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Post: The Tell: What soaring crude prices mean for the U.S. stock market, amid talk of Russian oil sanctions

As U.S. benchmark crude settles Monday near $120 a barrel on speculation Washington and its allies could soon move to embargo imports of Russian oil, investors and analysts continue to assess the implications for the stock market.

And one market economist is warning that sudden price shocks can still pose a danger to equities, even though soaring oil costs aren’t the drag they used to be on the economy.

“History suggests that large disruptions to oil supply, which a proposed ban on imports of Russia’s oil would probably represent, could weigh heavily on the U.S. stock market,” said Thomas Mathews, markets economist at Capital Economics, in a note.

West Texas Intermediate crude for April delivery



rose 3.2% Monday to close at $119.40 a barrel on the New York Mercantile Exchange, up nearly 30% since Feb. 23, the day before Russia’s invasion of Ukraine. The U.S. benchmark briefly traded above $130 a barrel for the first time since 2008 in overnight trade.

May Brent crude

the global benchmark, surged 4.3%, finishing at $123.21 a barrel, up by 31% from its preinvasion level after trading as high as $139.13 Sunday evening.

Crude’s latest leg higher came after U.S. Secretary of State Antony Blinken on Sunday said the U.S. and its allies were considering a ban on Russian imports. Gains moderated somewhat after German Chancellor Olaf Scholz appeared to push back against the most drastic options, Mathews noted.

President Joe Biden has not made a decision about banning Russian oil imports into the U.S., White House press secretary Jen Psaki said on Monday.

Western countries have hit Russia with heavy sanctions aimed at separating its economy from the global financial system. But they had moved to exempt energy exports given soaring global inflation and Western Europe’s heavy reliance on Russian energy flows, though Russian crude has struggled to find buyers as traders and others appeared to “self-sanction” amid fears of running into legal trouble, analysts had noted.

Read more: Why Russian oil can’t find buyers even as crude soars above $100 a barrel

U.S. stocks have seen volatile trade since Russia’s invasion, with benchmarks initially taking out their January lows before bouncing last week to trade above their preinvasion level. But stocks were back under pressure after crude’s latest upside push, with the Dow Jones Industrial Average

down nealry 730 points, or 2.2%, while the S&P 500

slumped 2.7% and the Nasdaq Composite

dropped more than 3%.

Analysts have noted that past geopolitical crises have tended to have only fleeting effects on stock-market returns.

And the stock market’s relative resilience in the wake of the invasion also comes as yields on safe assets have retreated significantly from preinvasion levels, Mathews said. The 10-year Treasury yield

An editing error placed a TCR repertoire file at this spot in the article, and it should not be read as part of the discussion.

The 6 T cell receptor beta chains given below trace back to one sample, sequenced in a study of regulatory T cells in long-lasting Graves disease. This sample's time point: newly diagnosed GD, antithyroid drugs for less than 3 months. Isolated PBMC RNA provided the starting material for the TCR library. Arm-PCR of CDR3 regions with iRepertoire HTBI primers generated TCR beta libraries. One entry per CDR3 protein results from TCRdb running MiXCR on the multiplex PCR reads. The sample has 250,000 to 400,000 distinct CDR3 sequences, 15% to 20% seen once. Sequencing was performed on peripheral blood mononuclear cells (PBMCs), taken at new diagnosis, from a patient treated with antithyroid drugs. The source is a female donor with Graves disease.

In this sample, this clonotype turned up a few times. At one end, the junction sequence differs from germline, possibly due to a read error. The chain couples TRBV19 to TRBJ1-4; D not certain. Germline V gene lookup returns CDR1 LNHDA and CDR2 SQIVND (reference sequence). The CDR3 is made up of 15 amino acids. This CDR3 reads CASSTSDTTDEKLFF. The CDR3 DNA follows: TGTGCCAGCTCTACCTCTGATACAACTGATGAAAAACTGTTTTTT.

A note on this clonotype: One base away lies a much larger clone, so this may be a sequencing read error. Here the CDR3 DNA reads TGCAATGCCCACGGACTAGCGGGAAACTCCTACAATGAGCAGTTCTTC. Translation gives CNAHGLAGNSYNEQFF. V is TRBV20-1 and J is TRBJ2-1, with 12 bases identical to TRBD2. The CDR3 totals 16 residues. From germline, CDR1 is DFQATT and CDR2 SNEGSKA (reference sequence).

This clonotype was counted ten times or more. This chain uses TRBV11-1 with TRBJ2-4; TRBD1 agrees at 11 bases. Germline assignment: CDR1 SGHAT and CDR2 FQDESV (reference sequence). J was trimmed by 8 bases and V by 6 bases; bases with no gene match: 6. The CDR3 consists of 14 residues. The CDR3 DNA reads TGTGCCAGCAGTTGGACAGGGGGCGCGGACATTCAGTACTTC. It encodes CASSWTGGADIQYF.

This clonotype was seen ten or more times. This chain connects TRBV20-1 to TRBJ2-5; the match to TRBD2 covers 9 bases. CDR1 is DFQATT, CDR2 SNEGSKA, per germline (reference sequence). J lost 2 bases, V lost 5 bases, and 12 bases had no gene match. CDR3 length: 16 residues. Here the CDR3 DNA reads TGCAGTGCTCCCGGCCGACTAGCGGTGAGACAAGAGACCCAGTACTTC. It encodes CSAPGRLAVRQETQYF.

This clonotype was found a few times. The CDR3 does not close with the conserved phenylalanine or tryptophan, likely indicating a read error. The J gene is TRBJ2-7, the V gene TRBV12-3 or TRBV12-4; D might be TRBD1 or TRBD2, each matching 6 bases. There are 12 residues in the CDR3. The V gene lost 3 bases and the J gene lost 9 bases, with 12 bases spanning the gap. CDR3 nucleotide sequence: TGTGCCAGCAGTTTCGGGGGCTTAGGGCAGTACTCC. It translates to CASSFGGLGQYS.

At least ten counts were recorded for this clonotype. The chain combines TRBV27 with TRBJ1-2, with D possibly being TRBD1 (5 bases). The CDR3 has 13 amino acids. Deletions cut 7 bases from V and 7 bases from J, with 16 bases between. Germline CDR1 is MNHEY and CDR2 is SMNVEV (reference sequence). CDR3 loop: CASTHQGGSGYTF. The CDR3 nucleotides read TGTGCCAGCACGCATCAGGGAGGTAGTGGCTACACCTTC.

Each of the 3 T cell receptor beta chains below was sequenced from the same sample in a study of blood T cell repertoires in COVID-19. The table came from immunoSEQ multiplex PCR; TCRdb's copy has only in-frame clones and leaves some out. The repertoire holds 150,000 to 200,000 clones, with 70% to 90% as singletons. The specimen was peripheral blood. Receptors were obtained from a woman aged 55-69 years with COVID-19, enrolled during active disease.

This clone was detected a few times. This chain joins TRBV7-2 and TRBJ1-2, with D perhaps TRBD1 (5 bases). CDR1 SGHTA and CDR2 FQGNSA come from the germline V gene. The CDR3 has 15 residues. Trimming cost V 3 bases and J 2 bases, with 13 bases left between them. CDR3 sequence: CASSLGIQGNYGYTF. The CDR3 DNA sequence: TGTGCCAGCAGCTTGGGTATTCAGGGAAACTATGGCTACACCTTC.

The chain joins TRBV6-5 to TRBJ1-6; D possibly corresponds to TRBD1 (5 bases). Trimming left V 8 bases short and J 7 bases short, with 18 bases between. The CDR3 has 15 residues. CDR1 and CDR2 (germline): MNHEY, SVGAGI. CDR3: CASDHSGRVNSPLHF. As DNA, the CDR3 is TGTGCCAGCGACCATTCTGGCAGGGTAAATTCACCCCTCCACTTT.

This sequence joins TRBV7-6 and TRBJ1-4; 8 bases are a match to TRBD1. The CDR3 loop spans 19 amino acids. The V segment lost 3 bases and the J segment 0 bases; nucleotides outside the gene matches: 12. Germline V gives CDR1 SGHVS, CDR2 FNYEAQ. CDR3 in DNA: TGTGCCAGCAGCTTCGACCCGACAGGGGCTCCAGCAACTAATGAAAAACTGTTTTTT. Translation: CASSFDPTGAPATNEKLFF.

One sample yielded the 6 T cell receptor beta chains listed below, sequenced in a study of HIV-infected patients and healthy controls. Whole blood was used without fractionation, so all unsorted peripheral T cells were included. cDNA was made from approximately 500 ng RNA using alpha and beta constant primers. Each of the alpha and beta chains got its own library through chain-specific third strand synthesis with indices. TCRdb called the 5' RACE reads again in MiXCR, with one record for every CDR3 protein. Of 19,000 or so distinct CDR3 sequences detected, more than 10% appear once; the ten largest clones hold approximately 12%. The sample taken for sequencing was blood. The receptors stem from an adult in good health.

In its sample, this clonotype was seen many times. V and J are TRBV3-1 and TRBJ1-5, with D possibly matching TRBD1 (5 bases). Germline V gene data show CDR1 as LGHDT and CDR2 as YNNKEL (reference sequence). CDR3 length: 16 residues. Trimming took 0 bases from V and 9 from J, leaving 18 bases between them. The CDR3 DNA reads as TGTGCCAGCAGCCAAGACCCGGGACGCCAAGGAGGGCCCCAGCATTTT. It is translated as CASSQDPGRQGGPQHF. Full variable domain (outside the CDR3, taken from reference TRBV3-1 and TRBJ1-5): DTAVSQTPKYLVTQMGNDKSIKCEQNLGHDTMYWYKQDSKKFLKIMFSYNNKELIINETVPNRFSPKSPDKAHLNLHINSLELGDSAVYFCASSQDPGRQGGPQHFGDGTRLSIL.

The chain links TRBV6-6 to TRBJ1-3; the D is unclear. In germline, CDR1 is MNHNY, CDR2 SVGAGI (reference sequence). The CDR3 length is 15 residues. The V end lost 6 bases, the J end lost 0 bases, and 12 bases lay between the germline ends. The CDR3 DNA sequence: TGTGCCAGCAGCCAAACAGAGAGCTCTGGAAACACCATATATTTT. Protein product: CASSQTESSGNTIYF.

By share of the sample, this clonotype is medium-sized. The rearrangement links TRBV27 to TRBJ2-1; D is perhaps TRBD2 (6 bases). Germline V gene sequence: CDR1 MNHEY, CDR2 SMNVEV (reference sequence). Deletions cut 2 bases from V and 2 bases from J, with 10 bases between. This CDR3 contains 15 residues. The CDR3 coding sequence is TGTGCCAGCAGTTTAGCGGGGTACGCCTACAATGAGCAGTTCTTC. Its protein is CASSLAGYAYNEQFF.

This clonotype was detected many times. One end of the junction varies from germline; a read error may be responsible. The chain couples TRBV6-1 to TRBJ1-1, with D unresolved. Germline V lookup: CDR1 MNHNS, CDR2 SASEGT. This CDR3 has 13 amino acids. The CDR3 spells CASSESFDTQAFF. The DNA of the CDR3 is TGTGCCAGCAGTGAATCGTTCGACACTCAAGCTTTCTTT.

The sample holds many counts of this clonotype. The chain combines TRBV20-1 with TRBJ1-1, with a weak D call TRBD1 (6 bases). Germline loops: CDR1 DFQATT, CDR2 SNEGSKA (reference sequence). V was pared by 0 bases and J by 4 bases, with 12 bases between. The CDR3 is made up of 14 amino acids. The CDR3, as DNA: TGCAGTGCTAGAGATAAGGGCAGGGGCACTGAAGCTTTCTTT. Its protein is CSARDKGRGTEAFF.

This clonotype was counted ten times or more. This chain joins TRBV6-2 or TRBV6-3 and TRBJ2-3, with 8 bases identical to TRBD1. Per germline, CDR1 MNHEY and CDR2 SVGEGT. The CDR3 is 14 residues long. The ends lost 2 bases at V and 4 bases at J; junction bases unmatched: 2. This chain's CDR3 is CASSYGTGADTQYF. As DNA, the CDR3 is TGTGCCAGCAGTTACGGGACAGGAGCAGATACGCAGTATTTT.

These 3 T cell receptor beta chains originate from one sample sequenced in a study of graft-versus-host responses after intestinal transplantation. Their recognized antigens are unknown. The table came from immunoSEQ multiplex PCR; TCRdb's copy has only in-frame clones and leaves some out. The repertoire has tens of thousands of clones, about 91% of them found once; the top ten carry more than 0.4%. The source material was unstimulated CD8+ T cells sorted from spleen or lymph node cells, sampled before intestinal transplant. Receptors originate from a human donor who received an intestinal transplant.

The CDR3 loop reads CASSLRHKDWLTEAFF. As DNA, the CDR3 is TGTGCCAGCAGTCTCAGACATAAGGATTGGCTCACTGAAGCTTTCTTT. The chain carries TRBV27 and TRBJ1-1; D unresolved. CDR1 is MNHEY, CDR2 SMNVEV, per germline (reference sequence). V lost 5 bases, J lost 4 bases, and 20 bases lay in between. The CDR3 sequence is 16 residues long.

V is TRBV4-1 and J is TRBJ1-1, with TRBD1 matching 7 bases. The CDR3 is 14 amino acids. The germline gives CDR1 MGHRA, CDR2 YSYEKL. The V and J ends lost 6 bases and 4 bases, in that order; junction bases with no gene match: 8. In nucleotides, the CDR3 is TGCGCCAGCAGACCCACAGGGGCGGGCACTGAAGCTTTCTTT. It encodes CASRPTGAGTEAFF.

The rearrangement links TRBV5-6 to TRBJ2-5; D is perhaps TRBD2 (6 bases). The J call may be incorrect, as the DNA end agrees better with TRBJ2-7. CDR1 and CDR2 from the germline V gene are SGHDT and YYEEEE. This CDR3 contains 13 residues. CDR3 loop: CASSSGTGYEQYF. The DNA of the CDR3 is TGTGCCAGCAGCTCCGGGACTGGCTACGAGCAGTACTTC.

trading near 2%. The 10-year yield was up 1.5 basis points Monday near 1.75%. Yields and debt prices move opposite each other.

Mathews said the research firm also shares the widely held view that a jump in oil prices will be only a small drag on economic activity.

Nonetheless, oil shocks have spelled trouble for the stock market in the past, he noted, and likely offer some lessons even if the economic circumstances have changed.

The 1973 oil embargo by the Organization of the Petroleum Exporting Countries, or OEPC, saw oil prices triple and the S&P 500 fall by around 15%, continuing to fall even after the embargo was lifted, eventually declining almost 50%from its pre-embargo peak.

The stock market’s stumble can’t be attributed solely to the embargo, Mathews acknowledged, noting that investors were also dealing with the collapse of the Bretton Woods system and a Fed that was tightening policy from the early-to-mid-1970s and a U.S. economy that had slumped into recession by late 1973.

But the oil-supply disruption was probably an important factor, he said, as it played a role in causing the recession and feeding sustained high inflation through the rest of the decade.

Other episodes offer a “more mixed picture,” he said. The S&P 500 rose by around 40% in 1979-80 despite a roughly 150% rise in oil prices in the aftermath of the Iranian revolution and amid the Iran-Iraq war. And while the index fell by around 15% after Iraq’s 1990 invasion of Kuwait — when oil prices doubled — it recovered swiftly as oil prices fell back down, returning to its previous peak within three months.

But the Iraq-Kuwait war does illustrate how quickly investor sentiment can deteriorate, and how far equities can fall, after an oil supply shock, Mathews said.

The examples also indicate that the long-run effect of oil disruptions on the stock market depend on the effect they have on the economy and monetary policy.

“The direct hit to economic growth might be smaller now than it has been in the past. But with inflation already high anything that adds to it could see the Fed eventually have to tighten by quite a bit more to bring it back under control,” Mathews wrote.

That can spell serious trouble for the stock market, he said, and while Capital Economics doesn’t think “we’re there yet…the risks of a rerun, at least in the oil and equity markets, seem to be growing.”

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